Queens Public Library honors 50 years of hip-hop with 6-month-long celebration

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  • Published on March 16, 2023
  • Last Updated May 15, 2023
  • In Culture

Queens Public Library collaborates with groups nationwide to honor hip-hop over the course of a six-month “Collections of Culture” celebration.

In honor of hip-hop’s half-century anniversary, the Queens Public Library (QPL) has revealed collaborations with more than 30 institutions across the country, including other libraries, museums, colleges, universities, and archives.

Since its inception in the Bronx on August 11, 1973, when graffiti artist and b-girl Cindy Campbell hosted a back-to-school-party featuring music by her brother DJ Kool Herc, hip-hop has had a significant artistic and cultural impact around the world. This is definitely a commendable effort to recognize that. The recreation room of the apartment building at 1520 Sedgwick Avenue in the Bronx, now a legendary landmark of hip-hop culture, was the site of the famed party.

Dozens of in-person and online events will be held by the participating institutions over the course of the six-month celebration, titled “Collections of Culture: 50 Years of Hip Hop Inside Libraries, Museums, and Archives,” and was made possible by a $267,760 grant from the Institute of Museum and Library Services (IMLS).

Panel discussions, author talks, educational forums, and workshops will be held to discuss the contributions of hip-hop musicians, DJs, dancers, MCs, graffiti artists, stylists, directors, photographers, and educators, as well as the genre’s history and influence on American culture.

In 2015, QPL hired Ralph McDaniels, also known as “Uncle Ralph,” as its first-ever hip-hop coordinator in recognition of the significant role Queens communities have played in hip-hop’s rise from a local art form to an international sensation.

Ralph McDaniels building with Run DMC’s Darryl (DMC) McDaniels.
Ralph McDaniels building with Run DMC’s Darryl (DMC) McDaniels. Bryan McDaniels

McDaniels is widely regarded as one of the culture’s gatekeepers; he created the landmark music television show “Video Music Box” and served at its helm for decades. His current position involves developing content to increase exposure to the five pillars of hip-hop culture: MCing, DJing, graffiti, breakdancing, and knowledge.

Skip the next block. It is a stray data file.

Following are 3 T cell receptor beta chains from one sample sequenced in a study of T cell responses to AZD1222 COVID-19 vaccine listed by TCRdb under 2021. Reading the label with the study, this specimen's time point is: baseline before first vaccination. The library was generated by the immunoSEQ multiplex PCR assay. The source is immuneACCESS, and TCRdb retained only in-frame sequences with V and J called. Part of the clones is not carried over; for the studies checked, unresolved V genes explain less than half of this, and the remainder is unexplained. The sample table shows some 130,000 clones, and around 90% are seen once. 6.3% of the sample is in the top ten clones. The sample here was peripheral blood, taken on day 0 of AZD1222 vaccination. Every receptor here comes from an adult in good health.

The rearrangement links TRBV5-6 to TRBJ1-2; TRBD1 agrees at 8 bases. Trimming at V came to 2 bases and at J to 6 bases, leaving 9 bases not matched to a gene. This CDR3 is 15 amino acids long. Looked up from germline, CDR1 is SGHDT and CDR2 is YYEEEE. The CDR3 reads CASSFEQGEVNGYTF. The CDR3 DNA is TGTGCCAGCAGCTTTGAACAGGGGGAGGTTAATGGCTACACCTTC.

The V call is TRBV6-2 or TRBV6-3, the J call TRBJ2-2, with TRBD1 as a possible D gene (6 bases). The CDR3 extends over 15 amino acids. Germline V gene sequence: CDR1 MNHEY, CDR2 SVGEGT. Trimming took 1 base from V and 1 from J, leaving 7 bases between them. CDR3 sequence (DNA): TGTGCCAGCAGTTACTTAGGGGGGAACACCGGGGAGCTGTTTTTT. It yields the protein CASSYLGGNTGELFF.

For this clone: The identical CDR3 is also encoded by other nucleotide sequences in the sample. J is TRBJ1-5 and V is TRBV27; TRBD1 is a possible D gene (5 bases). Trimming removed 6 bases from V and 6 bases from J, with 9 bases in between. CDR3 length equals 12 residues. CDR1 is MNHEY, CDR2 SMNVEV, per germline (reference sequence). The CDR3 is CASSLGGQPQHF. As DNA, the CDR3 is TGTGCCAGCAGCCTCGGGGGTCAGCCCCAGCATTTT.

The Queens Public Library (QPL) is committed to preserving the history of hip-hop in Queens by collecting materials such as photographs, magazines, audio and video recordings, manuscripts, newspaper clippings, flyers, and oral histories from people who have been involved in the genre at various points in its evolution.

According to a press release sent to Detour, the three public library systems of New York City are among the primary 15 participating institutions (Queens Public Library, Brooklyn Public Library and The New York Public Library, which covers the Bronx, Manhattan and Staten Island), along with the Universal Hip-Hop Museum in the Bronx, NY; the Black Caucus of the American Library Association and Las Vegas-Clark County Library District in Las Vegas, NV; L.A. County Library in Los Angeles, CA; the Free Library of Philadelphia in Philadelphia, PA; Oak Park Public Library in Oak Park, IL; Great Plains Black History Museum in Omaha, NE; Trap Music Museum in Atlanta, GA; The Auburn Avenue Research Library on African American Culture and History in Atlanta, GA; Museum of Graffiti in Miami, FL; Black Beauty Archives in New York City; and Black Women Writers Project (online).

By working together, libraries, museums, and archives can reach a wider audience, be more welcoming of diverse perspectives, and provide greater access to their respective collections, programs, and knowledge bases.

The program is designed to fully engage in a two-day summit in Queens, New York, on August 3-4, where attendees will delve deeper into the origins and impact of hip-hop in fields as diverse as economics, politics, education, other musical genres, marketing/advertising, and social justice.

Given Queens’ major significance in hip-hop’s history and culture, QPL served as the catalyst for the multi-organizational collaboration. Hip-hop acts including Salt-N-Pepa, Run-D.M.C, A Tribe Called Quest, Nas, LL Cool J, 50 Cent, Mobb Deep, Ja Rule, and Nicki Minaj all got their start in this city’s borough.

“Hip-Hop has been used as a learning tool for many years,” QPL Hip-Hop Coordinator and legend Ralph McDaniels said. “We are humbled by the IMLS grant and the response we have received from our partners and collaborators and excited that communities around the country will come together to deepen their understanding of hip-hop as it turns 50.”

“Never in the history of libraries, museums and archives have over 30+ institutions come together to lead a charge of this magnitude. We are honored to support this extraordinary feat,” The Gates Preserve founder Syreeta Gates said.

For more information on the upcoming events and other details, be sure to visit the event’s website and sign up.


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